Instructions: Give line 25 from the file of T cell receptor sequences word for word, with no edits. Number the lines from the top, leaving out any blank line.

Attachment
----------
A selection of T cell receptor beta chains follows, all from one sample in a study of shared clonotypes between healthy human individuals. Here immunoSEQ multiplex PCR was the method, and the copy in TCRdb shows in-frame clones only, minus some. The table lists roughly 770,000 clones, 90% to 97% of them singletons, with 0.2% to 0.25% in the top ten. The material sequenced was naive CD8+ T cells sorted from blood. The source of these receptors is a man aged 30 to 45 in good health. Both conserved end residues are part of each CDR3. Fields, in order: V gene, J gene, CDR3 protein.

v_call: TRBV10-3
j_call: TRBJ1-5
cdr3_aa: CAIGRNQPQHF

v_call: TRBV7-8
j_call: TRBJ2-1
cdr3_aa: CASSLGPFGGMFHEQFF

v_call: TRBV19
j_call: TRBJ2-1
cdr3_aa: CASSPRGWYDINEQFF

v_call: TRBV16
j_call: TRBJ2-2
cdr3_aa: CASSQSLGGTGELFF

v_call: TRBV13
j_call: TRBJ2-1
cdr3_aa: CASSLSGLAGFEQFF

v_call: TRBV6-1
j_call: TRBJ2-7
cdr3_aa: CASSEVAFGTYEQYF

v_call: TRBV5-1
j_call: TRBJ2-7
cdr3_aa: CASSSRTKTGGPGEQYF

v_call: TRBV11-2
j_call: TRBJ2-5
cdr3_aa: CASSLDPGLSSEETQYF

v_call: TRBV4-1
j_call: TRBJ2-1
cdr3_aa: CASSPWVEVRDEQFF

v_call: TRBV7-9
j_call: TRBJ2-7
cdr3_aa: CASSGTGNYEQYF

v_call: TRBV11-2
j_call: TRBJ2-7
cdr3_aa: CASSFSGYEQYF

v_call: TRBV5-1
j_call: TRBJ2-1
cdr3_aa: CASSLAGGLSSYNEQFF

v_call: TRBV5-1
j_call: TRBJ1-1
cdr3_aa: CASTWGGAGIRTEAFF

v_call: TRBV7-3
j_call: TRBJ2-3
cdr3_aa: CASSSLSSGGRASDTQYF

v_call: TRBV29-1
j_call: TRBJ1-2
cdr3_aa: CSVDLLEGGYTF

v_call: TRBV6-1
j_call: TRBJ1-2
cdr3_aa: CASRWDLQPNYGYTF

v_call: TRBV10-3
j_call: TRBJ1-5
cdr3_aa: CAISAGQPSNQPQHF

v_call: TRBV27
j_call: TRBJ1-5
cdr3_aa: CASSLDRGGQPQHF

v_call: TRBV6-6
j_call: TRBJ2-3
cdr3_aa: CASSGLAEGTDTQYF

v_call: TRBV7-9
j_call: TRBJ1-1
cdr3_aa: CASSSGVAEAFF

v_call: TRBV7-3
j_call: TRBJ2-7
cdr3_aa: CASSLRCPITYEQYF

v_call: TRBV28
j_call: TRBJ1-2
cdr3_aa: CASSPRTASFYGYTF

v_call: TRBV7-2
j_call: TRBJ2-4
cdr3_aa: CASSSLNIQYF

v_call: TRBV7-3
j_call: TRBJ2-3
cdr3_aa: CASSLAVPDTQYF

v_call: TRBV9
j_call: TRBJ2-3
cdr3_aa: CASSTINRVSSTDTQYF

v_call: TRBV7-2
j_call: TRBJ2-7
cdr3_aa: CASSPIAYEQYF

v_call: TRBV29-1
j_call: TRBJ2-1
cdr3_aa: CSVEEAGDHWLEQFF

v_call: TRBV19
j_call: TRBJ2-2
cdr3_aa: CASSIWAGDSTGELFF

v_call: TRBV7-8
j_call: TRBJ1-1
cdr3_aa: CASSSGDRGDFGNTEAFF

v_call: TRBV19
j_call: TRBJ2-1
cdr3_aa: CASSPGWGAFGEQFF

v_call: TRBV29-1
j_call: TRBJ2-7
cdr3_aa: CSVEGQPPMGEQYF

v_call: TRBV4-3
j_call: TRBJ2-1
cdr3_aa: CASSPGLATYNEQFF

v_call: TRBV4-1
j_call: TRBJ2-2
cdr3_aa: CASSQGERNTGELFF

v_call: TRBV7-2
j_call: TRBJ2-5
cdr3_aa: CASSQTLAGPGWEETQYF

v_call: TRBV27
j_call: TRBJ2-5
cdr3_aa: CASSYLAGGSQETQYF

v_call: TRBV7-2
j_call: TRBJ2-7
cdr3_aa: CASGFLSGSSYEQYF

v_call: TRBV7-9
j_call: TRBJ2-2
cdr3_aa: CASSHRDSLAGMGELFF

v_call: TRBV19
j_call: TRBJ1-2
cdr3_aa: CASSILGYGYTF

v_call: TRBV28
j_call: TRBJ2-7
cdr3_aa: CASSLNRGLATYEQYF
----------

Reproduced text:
cdr3_aa: CASSLDPGLSSEETQYF